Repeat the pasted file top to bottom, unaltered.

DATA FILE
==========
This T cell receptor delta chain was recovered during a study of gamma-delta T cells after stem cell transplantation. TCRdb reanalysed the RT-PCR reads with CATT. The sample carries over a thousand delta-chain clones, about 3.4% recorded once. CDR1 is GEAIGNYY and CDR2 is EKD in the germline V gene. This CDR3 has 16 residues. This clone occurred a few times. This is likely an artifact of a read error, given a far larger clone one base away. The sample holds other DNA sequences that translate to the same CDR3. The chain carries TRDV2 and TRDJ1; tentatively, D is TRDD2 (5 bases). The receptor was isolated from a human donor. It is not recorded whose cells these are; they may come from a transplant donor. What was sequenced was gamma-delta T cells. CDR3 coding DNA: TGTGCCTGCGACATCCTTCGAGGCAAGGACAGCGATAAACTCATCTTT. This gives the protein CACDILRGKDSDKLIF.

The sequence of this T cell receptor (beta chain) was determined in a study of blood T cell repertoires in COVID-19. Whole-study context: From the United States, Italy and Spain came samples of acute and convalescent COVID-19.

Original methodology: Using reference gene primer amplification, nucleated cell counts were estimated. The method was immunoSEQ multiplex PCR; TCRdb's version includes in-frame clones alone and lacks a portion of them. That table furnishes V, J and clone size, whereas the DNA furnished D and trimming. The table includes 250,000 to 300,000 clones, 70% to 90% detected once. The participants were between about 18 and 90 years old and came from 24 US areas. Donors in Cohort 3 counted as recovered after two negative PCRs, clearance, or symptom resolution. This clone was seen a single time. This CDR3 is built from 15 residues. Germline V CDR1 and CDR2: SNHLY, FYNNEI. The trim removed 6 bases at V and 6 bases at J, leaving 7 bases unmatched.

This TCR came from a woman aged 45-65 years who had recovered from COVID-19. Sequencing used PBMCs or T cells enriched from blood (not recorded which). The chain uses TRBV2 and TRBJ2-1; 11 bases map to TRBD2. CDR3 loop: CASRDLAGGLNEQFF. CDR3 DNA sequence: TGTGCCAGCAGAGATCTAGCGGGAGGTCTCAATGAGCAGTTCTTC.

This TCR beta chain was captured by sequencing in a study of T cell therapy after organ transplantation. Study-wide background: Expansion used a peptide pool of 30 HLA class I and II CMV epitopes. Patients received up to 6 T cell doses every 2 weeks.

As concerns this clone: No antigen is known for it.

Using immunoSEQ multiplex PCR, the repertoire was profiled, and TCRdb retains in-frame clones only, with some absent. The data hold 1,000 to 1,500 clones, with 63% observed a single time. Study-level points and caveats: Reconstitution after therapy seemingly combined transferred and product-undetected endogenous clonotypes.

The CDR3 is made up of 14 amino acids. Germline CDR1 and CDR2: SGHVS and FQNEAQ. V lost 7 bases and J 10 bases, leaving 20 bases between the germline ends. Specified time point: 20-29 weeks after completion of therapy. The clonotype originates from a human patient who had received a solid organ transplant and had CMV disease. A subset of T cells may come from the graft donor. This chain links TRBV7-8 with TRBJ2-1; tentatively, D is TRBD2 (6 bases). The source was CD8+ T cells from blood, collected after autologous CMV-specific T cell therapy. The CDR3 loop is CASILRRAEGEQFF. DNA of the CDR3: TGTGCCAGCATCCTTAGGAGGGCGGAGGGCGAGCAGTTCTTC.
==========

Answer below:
This T cell receptor delta chain was recovered during a study of gamma-delta T cells after stem cell transplantation. TCRdb reanalysed the RT-PCR reads with CATT. The sample carries over a thousand delta-chain clones, about 3.4% recorded once. CDR1 is GEAIGNYY and CDR2 is EKD in the germline V gene. This CDR3 has 16 residues. This clone occurred a few times. This is likely an artifact of a read error, given a far larger clone one base away. The sample holds other DNA sequences that translate to the same CDR3. The chain carries TRDV2 and TRDJ1; tentatively, D is TRDD2 (5 bases). The receptor was isolated from a human donor. It is not recorded whose cells these are; they may come from a transplant donor. What was sequenced was gamma-delta T cells. CDR3 coding DNA: TGTGCCTGCGACATCCTTCGAGGCAAGGACAGCGATAAACTCATCTTT. This gives the protein CACDILRGKDSDKLIF.

The sequence of this T cell receptor (beta chain) was determined in a study of blood T cell repertoires in COVID-19. Whole-study context: From the United States, Italy and Spain came samples of acute and convalescent COVID-19.

Original methodology: Using reference gene primer amplification, nucleated cell counts were estimated. The method was immunoSEQ multiplex PCR; TCRdb's version includes in-frame clones alone and lacks a portion of them. That table furnishes V, J and clone size, whereas the DNA furnished D and trimming. The table includes 250,000 to 300,000 clones, 70% to 90% detected once. The participants were between about 18 and 90 years old and came from 24 US areas. Donors in Cohort 3 counted as recovered after two negative PCRs, clearance, or symptom resolution. This clone was seen a single time. This CDR3 is built from 15 residues. Germline V CDR1 and CDR2: SNHLY, FYNNEI. The trim removed 6 bases at V and 6 bases at J, leaving 7 bases unmatched.

This TCR came from a woman aged 45-65 years who had recovered from COVID-19. Sequencing used PBMCs or T cells enriched from blood (not recorded which). The chain uses TRBV2 and TRBJ2-1; 11 bases map to TRBD2. CDR3 loop: CASRDLAGGLNEQFF. CDR3 DNA sequence: TGTGCCAGCAGAGATCTAGCGGGAGGTCTCAATGAGCAGTTCTTC.

This TCR beta chain was captured by sequencing in a study of T cell therapy after organ transplantation. Study-wide background: Expansion used a peptide pool of 30 HLA class I and II CMV epitopes. Patients received up to 6 T cell doses every 2 weeks.

As concerns this clone: No antigen is known for it.

Using immunoSEQ multiplex PCR, the repertoire was profiled, and TCRdb retains in-frame clones only, with some absent. The data hold 1,000 to 1,500 clones, with 63% observed a single time. Study-level points and caveats: Reconstitution after therapy seemingly combined transferred and product-undetected endogenous clonotypes.

The CDR3 is made up of 14 amino acids. Germline CDR1 and CDR2: SGHVS and FQNEAQ. V lost 7 bases and J 10 bases, leaving 20 bases between the germline ends. Specified time point: 20-29 weeks after completion of therapy. The clonotype originates from a human patient who had received a solid organ transplant and had CMV disease. A subset of T cells may come from the graft donor. This chain links TRBV7-8 with TRBJ2-1; tentatively, D is TRBD2 (6 bases). The source was CD8+ T cells from blood, collected after autologous CMV-specific T cell therapy. The CDR3 loop is CASILRRAEGEQFF. DNA of the CDR3: TGTGCCAGCATCCTTAGGAGGGCGGAGGGCGAGCAGTTCTTC.